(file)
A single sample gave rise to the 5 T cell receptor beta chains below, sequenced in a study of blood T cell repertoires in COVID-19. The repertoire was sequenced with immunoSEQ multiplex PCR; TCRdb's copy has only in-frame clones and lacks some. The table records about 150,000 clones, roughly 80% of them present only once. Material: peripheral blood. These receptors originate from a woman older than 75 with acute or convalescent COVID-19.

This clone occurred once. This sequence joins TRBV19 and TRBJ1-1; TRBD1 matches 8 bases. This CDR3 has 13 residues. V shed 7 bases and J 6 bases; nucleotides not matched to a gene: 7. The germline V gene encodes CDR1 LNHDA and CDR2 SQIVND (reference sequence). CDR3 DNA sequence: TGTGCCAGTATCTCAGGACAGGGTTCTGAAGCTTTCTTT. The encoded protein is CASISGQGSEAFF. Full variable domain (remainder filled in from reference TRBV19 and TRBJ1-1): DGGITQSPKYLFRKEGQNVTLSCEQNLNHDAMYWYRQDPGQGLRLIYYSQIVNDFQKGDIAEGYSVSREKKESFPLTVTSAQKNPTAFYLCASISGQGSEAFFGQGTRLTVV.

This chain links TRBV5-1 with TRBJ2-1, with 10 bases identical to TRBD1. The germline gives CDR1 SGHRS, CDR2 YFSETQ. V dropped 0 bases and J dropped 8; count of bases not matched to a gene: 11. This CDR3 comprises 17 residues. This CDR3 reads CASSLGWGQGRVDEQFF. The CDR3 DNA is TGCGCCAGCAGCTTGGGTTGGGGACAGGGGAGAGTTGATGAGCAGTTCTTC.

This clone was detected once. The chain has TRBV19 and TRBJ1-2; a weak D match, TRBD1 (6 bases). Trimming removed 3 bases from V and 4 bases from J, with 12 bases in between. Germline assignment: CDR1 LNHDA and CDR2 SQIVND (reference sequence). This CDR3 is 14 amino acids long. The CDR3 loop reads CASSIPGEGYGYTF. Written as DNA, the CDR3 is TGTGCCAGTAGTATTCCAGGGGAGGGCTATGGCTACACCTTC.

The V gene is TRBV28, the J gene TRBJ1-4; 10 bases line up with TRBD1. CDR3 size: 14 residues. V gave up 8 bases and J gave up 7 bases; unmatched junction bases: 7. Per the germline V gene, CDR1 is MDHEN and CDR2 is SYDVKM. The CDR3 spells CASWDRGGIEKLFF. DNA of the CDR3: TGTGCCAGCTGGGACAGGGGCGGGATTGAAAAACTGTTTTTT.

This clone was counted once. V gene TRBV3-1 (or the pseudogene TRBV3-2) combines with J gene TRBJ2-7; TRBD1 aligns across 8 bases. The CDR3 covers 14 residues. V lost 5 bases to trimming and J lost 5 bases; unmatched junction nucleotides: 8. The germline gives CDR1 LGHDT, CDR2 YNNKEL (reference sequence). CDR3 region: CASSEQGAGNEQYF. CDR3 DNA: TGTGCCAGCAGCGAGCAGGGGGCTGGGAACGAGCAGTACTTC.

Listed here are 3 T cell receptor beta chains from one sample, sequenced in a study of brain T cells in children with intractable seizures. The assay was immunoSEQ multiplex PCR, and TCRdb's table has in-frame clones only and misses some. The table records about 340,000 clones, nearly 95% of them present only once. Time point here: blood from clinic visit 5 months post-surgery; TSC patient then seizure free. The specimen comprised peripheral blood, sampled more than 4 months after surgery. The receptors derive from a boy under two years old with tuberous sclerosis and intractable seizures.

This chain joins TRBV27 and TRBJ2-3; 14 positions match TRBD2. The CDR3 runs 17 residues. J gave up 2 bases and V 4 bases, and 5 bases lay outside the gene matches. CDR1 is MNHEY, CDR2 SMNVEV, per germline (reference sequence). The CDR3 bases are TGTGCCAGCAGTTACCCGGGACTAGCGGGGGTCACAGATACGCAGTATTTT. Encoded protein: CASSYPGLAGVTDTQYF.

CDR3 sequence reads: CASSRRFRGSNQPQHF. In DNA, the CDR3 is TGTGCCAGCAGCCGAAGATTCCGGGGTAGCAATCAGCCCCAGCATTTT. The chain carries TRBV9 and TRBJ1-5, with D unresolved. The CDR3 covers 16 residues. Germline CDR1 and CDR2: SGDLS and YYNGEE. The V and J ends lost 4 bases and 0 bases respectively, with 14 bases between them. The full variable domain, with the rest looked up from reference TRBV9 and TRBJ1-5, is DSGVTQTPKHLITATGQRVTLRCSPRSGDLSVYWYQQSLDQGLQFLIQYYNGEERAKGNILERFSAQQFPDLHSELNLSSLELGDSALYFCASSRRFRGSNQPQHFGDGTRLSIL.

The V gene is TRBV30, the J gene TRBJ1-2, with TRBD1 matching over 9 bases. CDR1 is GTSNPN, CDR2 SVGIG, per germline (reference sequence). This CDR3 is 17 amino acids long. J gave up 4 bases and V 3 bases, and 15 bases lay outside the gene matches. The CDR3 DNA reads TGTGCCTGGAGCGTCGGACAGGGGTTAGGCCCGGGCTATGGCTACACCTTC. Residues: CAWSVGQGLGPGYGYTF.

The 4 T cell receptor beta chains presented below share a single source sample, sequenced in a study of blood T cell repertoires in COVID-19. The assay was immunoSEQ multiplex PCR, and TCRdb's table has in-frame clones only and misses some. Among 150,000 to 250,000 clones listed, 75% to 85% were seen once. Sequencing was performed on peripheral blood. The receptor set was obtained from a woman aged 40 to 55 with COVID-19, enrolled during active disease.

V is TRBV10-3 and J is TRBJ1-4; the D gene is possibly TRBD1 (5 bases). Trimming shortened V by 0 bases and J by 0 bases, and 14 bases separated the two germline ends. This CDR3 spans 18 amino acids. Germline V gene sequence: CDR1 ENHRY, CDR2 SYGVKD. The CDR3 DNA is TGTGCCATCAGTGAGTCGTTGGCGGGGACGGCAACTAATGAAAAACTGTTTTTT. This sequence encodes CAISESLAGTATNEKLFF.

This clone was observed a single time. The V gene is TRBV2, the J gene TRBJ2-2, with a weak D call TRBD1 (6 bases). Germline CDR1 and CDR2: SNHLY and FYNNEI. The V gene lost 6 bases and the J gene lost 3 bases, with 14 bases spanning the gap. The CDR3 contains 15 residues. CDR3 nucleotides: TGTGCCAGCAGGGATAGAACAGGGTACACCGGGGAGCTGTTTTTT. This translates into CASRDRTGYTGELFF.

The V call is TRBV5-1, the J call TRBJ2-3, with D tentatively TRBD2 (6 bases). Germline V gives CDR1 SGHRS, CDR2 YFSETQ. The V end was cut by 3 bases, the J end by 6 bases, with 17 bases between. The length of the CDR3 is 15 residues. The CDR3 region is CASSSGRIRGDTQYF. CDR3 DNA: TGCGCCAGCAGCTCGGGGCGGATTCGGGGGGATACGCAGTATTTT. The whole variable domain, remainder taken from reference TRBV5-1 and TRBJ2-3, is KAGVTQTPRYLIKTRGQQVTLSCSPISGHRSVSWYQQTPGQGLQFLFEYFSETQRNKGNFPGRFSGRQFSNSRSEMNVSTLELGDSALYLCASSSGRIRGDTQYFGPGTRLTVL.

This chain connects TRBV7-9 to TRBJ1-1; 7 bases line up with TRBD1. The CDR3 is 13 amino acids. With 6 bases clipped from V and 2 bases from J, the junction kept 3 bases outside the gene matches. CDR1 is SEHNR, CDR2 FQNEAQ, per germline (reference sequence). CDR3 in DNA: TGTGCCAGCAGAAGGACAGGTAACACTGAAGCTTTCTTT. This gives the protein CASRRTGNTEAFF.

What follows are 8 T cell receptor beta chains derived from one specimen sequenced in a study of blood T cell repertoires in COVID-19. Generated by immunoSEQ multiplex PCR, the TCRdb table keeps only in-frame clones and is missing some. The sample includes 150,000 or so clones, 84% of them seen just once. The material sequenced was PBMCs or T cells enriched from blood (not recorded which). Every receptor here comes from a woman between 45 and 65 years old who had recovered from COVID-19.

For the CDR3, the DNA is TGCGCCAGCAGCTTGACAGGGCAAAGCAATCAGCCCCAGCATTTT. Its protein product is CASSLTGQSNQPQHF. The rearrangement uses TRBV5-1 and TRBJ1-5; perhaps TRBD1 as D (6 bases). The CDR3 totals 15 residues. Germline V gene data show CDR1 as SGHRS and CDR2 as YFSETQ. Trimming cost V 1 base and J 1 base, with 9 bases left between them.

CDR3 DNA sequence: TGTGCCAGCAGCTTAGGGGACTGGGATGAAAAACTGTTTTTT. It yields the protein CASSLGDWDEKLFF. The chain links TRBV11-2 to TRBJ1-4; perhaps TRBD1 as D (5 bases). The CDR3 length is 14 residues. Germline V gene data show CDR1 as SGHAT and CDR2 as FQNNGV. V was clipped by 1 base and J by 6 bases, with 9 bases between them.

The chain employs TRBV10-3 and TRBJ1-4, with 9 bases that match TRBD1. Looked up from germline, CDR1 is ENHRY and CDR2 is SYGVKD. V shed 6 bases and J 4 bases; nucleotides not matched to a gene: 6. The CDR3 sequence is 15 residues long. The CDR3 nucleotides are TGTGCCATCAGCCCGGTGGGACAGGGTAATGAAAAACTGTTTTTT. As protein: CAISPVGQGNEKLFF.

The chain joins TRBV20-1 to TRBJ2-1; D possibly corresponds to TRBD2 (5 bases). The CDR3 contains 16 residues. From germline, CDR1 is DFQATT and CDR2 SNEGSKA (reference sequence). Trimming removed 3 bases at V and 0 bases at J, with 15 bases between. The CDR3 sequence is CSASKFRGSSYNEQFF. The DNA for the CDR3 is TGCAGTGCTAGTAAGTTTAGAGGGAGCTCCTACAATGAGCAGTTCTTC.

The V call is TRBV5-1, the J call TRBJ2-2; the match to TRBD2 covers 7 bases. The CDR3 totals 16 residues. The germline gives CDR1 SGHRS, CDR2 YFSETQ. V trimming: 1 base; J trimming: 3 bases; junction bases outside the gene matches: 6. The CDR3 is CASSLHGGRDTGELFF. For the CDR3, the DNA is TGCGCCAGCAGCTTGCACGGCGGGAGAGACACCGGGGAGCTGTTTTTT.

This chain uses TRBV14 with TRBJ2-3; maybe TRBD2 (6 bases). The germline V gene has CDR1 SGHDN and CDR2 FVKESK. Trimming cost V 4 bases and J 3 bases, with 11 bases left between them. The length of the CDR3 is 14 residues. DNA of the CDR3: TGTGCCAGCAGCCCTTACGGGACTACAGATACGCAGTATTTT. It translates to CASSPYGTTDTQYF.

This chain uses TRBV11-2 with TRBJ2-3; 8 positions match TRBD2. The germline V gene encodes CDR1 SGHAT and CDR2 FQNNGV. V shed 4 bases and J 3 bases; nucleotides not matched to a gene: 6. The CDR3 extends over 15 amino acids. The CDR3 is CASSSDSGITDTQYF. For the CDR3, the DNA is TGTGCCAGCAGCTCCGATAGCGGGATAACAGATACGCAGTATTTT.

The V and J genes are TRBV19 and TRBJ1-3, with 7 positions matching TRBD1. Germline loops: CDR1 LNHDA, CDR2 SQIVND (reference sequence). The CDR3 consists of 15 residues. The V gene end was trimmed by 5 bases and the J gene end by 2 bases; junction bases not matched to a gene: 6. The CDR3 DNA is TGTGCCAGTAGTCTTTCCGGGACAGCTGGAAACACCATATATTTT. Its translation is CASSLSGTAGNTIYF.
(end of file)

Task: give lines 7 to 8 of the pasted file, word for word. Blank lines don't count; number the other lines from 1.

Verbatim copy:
Listed here are 3 T cell receptor beta chains from one sample, sequenced in a study of brain T cells in children with intractable seizures. The assay was immunoSEQ multiplex PCR, and TCRdb's table has in-frame clones only and misses some. The table records about 340,000 clones, nearly 95% of them present only once. Time point here: blood from clinic visit 5 months post-surgery; TSC patient then seizure free. The specimen comprised peripheral blood, sampled more than 4 months after surgery. The receptors derive from a boy under two years old with tuberous sclerosis and intractable seizures.

This chain joins TRBV27 and TRBJ2-3; 14 positions match TRBD2. The CDR3 runs 17 residues. J gave up 2 bases and V 4 bases, and 5 bases lay outside the gene matches. CDR1 is MNHEY, CDR2 SMNVEV, per germline (reference sequence). The CDR3 bases are TGTGCCAGCAGTTACCCGGGACTAGCGGGGGTCACAGATACGCAGTATTTT. Encoded protein: CASSYPGLAGVTDTQYF.